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How do I....Service or replace my disc brakes?

It would be irresponsible to begin this discussion without strongly stating that if you are not 100% sure of what you’re doing, you should seek out a qualified technician to do the job for you.
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It would be irresponsible to begin this discussion without strongly stating that if you are not 100% sure of what you’re doing, you should seek out a qualified technician to do the job for you.

There’s a nearly limitless variety of designs among disc brakes (the most common type) so we’re going to cover the key to any successful brake job: “prep.” The rest of the job is essentially taking them apart and putting them back together the same way.

“Prep” is removing corrosion from critical surfaces and ensuring that any moving parts are able to do so freely. This is necessary because rust causes metal to swell, tightly locking and seizing parts together. Removing it is most readily accomplished with files and/or drill-mounted wire wheels, and is much easier if you have a bench-mounted vise to hold parts while you work on them.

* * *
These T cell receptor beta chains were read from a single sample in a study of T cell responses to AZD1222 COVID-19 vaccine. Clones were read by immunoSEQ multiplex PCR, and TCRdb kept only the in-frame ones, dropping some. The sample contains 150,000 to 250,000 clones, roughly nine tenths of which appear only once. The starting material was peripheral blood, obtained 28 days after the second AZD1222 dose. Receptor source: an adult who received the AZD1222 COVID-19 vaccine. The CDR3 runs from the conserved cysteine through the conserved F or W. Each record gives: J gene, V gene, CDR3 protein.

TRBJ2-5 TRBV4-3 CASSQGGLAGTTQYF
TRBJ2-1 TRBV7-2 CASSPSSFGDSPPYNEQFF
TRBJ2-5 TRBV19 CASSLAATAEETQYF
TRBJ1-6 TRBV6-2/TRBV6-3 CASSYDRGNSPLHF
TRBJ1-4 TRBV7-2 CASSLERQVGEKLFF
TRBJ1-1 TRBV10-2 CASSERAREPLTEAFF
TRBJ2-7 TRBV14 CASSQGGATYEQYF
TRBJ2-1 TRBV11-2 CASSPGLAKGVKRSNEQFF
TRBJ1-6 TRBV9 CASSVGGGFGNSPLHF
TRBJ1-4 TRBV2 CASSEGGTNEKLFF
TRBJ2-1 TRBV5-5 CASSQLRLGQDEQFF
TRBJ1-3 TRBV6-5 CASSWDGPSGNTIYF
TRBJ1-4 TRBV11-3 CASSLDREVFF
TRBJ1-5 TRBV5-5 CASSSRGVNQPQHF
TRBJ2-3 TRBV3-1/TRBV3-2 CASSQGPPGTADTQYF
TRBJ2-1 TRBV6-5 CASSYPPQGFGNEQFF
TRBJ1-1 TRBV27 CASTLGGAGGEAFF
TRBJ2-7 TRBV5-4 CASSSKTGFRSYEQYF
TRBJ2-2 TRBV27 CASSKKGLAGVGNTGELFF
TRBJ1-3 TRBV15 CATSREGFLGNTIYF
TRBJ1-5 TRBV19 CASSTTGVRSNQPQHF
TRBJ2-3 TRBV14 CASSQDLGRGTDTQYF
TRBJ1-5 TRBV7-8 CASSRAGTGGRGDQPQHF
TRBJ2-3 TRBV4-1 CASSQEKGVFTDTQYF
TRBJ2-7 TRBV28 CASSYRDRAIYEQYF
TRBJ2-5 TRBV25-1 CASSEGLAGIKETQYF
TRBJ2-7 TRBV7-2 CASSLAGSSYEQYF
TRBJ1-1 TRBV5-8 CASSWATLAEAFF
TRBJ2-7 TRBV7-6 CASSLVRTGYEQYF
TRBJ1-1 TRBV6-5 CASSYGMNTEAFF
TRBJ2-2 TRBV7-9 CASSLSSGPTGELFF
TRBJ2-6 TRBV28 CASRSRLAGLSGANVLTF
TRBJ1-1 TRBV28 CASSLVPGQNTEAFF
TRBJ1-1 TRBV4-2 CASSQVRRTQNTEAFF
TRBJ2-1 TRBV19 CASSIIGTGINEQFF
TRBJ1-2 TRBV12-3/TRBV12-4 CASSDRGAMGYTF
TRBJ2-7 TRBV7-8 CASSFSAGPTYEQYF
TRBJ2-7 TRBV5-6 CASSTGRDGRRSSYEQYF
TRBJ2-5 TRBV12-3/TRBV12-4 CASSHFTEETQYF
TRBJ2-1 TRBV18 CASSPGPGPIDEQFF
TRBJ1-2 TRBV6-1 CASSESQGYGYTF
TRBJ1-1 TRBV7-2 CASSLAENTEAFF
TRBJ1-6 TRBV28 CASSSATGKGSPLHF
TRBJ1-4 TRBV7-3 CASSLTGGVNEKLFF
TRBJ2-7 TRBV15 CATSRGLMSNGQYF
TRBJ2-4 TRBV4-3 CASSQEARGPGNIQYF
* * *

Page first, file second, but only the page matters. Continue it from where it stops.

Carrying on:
Regardless of what style of caliper is used, the brake pads will typically sit against a surface at both of their ends.

With floating calipers this surface will be on a bracket. In most Asian and domestic models, there are stainless steel shims or clips at these points. Rust forms behind these shims and must be removed to restore the clearances required for the pads to move freely. The Europeans tend not to use abutment clips, but corrosion is still an issue and it must be cleaned off in similar fashion.

Fixed calipers have an internal surface that serves the same purpose; it’s most easily cleaned with a wire brush or straight file. Don’t forget to clean the pins and tension clips.

The pins on floating calipers frequently seize in the brackets. You may be able to wiggle the pin free with locking pliers. Use a wire brush or (in a pinch) drill bit to remove the rust from the guide. Flush with solvent, dry it, then lubricate the cleaned parts with a silicone-based brake lubricant – not anti-seize.

This same lubricant should be applied to the pad backing’s contact points on the brackets or calipers. Do not get the lubricant on the friction material or rotors.

Remember to pump the brakes before driving!

Brian Early is a longtime Wheels contributor and a Red Seal automotive technician with over 25 years experience.

 

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